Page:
I am a bit of a Tegestologist. Some might call me a bit of something else, but that’s the name you give to people who like to collect beer mats or coasters. Tegestology, a term coined from the Latin word “teges” which refers to a mat, is defined as the practice of collecting beermats or coasters. You would actually be quite surprised to see how many of us are out there. It’s not the hardest thing to collect, as beer mats are after all very easy to get, they are free in bars and pubs all around the country. I am not an avid collector, as I really only collect when I see a really impressive beer mat, or want a nice memento when drinking abroad, but I have amassed just under 500 beer mats all the same. Not in Leo Pisker’s league though. The Austrian is listed in the “Guinness Book of Records” for having a collection of over 150,000 different beermats from across the world, including examples from over 160 countries. Bet he isn’t much of a drinker! Others that take it seriously are the many member associations including the British Beermat Collectors Society and the International Collectors Association based in Germany, also there are several books, guides and internet blogs dedicated to tegestology
The History bit
It all started in Germany way back in 1880’s. The first beermats made of cardboard were introduced by the German printing company, Friedrich Horn, as a way for drinkers to protect their precious ales from insects and other annoying debris. In 1892, Robert Sputh of Dresden manufactured the first beermat made of wood pulp. Overtime, and with the help of mass printing techniques, beer mats were produced on a huge scale, and in colour, making them very attractive to marketing executives looking to advertise beer to a targeted consumer directly in the pubs. Traditionally beer mats advertised just alcohol but nowadays beer mats can advertise pretty much anything from sports, businesses or special events.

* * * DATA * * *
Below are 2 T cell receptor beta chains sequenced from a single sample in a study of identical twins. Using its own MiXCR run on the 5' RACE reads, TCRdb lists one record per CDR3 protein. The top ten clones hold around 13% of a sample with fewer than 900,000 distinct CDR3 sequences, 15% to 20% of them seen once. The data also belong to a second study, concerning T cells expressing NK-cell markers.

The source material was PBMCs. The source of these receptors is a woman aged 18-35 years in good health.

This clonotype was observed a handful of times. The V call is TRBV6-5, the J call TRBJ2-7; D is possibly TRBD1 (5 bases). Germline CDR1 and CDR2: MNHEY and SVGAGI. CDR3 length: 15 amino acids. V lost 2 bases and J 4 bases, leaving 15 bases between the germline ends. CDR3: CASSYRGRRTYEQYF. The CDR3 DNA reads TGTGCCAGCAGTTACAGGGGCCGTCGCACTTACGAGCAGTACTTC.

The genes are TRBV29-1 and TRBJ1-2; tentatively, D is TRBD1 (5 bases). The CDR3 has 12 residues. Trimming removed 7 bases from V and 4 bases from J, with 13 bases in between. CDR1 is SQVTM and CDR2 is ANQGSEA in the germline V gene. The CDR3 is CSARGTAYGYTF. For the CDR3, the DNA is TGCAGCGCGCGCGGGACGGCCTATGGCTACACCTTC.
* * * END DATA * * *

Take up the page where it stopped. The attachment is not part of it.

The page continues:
Today, Coaster Factory and Canada Coaster, based in North America, and The Katz Group, based in Weisenbach, Germany, produce approximately 75% of the estimated 5.5 billion beermats in the world, including about two-thirds of the European market and 97% of the US market. That’s a lot of beer mats, and, with the explosion in craft brewing, expect to see coasters continue to be popular for both brewery and collector alike.
A beer mat has a few important functions. First and foremost it should protect the surface of a table or any other surface where the user might place their beverage. A beer mat has good water absorbency, good for soaking up the foam dripping down the sides of your beer.
Other functions can include putting the beer mat on top of your class before heading to the toilet to ward off any eager bar staff that might collect your pint (always annoying), useful for scribbling down the phone number and address of a nice woman you might have met (or at least before the advent of smart mobiles, but I still have a shitty Nokia so….), or for playing with if the conversation has gone dead (who hasn’t tried beer mat earrings?).
If you think it’s all getting a bit silly and a bit nerdy just remember that on Ebay recently an old beer coaster went for nearly $1,500. So it might be worth just clearing out the old cupboard to see if you have an old beer mat from when you first went to Spain back in the early 80s or something…..
Please have a look at my collection
The Mick McCarthy collection with Harp Lager. On the high of Italia 1990 Mick became a bit of an unlikely pin up in Ireland. I still have a paper where he has a two page spread showing off the Penny’s (Primark in the UK) summer collection. Mad.
Teachers whisky looks classy and shows warmth, very enticing.
Guinness, tops at marketing, always have a few great beer mats on view.
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